Digital Trends in Africa: What You Need to Know for 2017
June 01, 2017 | 0 Comments
Year after year, we witness digital innovation that continues to transform Africa’s economic and business landscape. We have seen the continent become one of the largest growth markets in the world for technology sales, as data and internet consumption accelerates dramatically. We have watched the likes of Facebook and Google scramble to expand their presence in African markets, as well as committing to connect millions to the internet for the first time.
While Africa finds itself in a strong position to maintain the pace of its digital revolution, this should really not be taken for granted. There is a lot to suggest an optimistic outlook for the continent in 2017, but this will depend increasingly on greater cooperation between the top players in the industry, innovators, tech leaders, governments and regulators.
Looking back at 2016, these are the trends we should expect to see taking shape in Africa in 2017:
1. Increase in Video-on-Demand:
The implementation of digital television and broadcast will open many more channels to consumers with the choice of content as the key differential. Content is already key in the choice of consumers’ viewing habits, and the availability of cable has driven this. The increasing popularity of online streaming platforms such as Showmax are slowly changing the way TV content is being viewed as people get to view or stream their favourite shows at their own leisure. Another notable area to watch is the digital video – mobile is the medium of choice in Africa and video viewing will become just as big, If not bigger, on mobile than on television.
2. User-generated Content:
While we are aware that this isn’t new, user-generated content is transforming everything from reviews to information research and discovery. Amateur created content is massive and will continue to grow not only in size but also in importance across platforms and content type. Everyone has an opinion and wants it to be heard! Blogs will also become more important in the marketer’s armoury.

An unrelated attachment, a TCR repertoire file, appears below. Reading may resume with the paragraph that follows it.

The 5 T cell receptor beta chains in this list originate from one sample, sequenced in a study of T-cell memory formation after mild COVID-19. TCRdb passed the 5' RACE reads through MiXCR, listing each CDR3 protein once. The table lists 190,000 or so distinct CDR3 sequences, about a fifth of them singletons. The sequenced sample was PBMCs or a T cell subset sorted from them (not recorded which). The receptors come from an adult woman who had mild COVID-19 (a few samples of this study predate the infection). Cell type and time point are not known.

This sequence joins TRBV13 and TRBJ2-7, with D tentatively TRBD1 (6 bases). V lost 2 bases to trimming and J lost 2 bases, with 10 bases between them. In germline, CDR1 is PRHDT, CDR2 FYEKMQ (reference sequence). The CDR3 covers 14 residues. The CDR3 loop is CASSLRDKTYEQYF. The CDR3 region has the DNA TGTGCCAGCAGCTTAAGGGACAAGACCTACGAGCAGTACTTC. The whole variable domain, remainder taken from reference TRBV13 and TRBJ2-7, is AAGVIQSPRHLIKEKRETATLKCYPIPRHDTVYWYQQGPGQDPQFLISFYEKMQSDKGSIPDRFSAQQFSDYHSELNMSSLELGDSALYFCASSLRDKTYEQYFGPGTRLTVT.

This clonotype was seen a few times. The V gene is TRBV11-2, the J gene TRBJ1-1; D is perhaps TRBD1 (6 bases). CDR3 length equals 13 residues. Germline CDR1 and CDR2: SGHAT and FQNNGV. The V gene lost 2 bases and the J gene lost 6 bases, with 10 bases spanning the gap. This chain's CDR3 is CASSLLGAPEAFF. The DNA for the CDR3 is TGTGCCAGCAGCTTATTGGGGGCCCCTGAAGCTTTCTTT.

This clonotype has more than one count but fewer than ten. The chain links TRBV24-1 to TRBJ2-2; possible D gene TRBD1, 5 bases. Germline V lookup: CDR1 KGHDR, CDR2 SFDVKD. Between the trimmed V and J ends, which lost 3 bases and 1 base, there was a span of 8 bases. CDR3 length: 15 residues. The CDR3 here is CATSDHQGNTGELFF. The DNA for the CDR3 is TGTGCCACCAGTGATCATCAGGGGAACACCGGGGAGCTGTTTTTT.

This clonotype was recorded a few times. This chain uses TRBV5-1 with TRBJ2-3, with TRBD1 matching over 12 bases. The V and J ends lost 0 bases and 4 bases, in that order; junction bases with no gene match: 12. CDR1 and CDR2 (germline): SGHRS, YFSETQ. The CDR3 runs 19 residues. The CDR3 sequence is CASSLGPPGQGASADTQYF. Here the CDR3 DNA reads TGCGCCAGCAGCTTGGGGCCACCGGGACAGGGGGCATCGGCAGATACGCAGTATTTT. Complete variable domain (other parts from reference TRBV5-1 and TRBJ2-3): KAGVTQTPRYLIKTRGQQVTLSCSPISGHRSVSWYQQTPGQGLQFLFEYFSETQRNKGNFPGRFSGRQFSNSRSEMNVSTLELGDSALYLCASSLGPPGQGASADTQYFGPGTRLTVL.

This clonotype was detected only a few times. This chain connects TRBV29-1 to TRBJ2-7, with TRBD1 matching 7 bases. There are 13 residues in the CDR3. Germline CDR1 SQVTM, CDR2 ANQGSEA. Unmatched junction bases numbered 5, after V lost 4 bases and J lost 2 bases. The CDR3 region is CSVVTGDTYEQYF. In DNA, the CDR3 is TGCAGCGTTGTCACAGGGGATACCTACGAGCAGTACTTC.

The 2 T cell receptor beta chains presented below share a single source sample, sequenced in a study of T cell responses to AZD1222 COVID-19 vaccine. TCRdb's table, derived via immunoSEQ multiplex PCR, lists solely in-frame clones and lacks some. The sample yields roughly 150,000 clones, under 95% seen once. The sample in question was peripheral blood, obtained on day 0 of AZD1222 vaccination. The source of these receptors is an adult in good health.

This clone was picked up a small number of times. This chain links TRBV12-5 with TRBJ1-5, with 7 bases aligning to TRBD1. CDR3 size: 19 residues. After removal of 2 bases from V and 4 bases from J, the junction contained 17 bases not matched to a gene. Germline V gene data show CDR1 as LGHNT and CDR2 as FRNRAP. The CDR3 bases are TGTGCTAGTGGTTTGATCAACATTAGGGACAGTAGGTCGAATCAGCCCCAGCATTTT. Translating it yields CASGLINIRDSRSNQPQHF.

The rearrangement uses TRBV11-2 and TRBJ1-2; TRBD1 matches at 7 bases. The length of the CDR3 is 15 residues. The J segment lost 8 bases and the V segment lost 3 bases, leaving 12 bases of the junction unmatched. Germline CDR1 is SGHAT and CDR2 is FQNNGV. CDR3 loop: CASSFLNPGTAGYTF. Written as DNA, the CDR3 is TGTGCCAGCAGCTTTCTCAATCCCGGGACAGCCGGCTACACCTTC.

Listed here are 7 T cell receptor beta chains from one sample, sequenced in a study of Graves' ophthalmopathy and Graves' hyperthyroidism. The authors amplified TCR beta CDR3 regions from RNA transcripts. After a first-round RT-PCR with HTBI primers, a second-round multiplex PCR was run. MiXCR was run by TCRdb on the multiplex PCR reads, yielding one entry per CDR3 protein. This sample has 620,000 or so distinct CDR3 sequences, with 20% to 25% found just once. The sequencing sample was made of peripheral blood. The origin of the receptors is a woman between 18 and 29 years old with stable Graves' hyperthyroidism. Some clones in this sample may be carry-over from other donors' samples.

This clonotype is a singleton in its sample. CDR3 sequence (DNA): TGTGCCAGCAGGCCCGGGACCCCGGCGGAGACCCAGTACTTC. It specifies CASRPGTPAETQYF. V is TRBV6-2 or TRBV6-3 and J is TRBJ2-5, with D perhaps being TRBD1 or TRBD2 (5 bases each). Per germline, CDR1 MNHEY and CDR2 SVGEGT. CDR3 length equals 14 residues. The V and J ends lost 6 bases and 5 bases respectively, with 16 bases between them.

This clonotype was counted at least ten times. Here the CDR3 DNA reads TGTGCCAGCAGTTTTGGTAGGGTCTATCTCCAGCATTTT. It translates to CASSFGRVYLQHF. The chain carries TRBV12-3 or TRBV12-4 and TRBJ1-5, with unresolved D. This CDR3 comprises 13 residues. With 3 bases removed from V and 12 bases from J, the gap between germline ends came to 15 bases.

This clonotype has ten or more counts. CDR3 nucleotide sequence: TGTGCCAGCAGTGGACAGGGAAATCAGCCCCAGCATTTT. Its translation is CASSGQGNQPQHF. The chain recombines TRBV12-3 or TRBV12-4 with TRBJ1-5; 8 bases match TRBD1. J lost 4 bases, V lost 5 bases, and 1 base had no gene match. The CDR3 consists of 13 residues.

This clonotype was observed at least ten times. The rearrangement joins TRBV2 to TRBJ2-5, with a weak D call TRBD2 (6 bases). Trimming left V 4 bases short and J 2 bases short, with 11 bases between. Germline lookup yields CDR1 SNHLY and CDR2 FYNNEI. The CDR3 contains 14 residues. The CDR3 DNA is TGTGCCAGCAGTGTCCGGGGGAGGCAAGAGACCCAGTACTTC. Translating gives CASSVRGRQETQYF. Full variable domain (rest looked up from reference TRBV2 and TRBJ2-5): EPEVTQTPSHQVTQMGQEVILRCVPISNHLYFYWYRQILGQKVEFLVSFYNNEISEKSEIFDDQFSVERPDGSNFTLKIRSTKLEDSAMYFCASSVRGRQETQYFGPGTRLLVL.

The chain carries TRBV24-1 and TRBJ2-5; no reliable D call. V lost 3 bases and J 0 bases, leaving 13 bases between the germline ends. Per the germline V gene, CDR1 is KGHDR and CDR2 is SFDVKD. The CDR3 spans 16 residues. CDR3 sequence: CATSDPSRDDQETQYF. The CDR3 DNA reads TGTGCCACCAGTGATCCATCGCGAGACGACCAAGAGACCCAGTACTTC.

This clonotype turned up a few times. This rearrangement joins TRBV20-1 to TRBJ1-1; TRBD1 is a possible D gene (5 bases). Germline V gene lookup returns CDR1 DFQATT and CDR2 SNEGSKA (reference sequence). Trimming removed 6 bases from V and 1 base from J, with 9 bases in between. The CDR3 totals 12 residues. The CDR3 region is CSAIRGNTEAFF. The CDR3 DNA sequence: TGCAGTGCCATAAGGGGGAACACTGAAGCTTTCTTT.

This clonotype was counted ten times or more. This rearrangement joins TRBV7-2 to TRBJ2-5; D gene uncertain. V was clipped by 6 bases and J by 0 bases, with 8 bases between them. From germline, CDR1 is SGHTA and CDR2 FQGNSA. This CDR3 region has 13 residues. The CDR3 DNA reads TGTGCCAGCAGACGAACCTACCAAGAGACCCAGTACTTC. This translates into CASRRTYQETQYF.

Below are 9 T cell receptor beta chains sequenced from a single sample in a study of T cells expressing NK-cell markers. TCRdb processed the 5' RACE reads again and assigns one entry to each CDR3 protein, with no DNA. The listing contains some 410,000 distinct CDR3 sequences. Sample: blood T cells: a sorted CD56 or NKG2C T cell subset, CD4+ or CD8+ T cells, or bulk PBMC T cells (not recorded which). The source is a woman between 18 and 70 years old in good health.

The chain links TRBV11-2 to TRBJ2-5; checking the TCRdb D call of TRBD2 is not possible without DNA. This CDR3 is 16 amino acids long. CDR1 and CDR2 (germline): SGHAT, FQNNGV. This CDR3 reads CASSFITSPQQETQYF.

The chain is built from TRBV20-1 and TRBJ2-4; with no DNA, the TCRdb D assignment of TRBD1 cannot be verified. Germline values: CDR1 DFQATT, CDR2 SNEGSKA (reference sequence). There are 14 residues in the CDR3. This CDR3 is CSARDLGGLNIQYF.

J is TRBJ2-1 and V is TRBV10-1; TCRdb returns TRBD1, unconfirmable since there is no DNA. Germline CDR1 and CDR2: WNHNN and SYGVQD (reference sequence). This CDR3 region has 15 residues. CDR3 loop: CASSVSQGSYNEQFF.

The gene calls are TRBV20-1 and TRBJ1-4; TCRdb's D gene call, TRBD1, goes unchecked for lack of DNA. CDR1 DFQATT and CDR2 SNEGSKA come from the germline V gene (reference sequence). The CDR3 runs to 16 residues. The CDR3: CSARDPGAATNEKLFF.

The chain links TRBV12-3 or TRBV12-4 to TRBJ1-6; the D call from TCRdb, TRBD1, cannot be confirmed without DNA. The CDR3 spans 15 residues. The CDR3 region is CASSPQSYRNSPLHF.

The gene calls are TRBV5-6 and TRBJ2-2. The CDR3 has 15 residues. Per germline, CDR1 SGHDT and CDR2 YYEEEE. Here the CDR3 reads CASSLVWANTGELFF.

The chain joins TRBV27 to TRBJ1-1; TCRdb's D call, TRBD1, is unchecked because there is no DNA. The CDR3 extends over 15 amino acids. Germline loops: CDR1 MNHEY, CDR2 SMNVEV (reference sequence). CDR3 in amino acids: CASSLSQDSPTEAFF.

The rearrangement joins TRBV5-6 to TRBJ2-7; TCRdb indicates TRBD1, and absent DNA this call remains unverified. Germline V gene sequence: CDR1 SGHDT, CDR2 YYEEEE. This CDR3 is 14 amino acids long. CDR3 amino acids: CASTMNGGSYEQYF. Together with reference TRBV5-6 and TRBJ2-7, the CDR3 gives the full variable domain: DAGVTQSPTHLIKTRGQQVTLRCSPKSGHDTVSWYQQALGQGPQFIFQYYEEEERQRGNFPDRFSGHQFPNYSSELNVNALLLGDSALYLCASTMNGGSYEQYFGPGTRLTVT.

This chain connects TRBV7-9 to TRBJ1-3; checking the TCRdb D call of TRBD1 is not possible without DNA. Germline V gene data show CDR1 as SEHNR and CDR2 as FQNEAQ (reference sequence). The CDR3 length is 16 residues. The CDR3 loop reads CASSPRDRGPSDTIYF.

3. Mobile Enterprise Apps is Rising:
With smartphone rapidly in use in Africa, companies on the continent are taking heed and employing mobile enterprise applications to streamline business processes and mobilise their workforces. Mobile enterprise apps let companies manage resources such as inventory and their supply chain using mobile phones, either through SMS or Web-enabled applications. The steady increase in the number of mobile users on the continent is fueling this trend.
4. Social Video Will Lead The Way in 2017:
The ever-rising of video bloggers and the popularity of video content sharing has changed the dynamics of consumer/brand interaction online. Social networking sites are beginning to introduce innovative ways that enable people to share video content on social media. Facebook has already tested out the concept of video images for profiles, meaning you can have a video as a profile instead of a picture.
5. Augmented reality:
This global trend is fast growing, and while the implementation in Africa may still be a way off, it cannot be ignored. Augmented reality allows brands to optimise customers’ experiences by bridging the gap between the digital and real world, creating endless possibilities for businesses to engage better with their clients and consumers. Digital content can be added to physical objects, such as print ads or in-store displays, to provide additional information about a product to shoppers.
6. Scheduled content:
This explosive trend refers to using technology to manage digital advertising as opposed to a more manual way. It allows advertisers to find and focus on audiences. This props up the bet of targeting your ideal audience, as you’re targeting beyond simply an ad impression. By adding geographic, demographic, first party/third party data, behavioural, contextual, and even transactional data to the process, we begin to gain efficiencies in targeting, thereby avoiding budget wastage. Programmatic buying also simplifies the procurement process, allowing for more time to be spent on strategy, optimising and creative. This is being implemented largely in few African countries, but will soon expand rapidly into the media world in Africa, as digital agencies expand across the continent.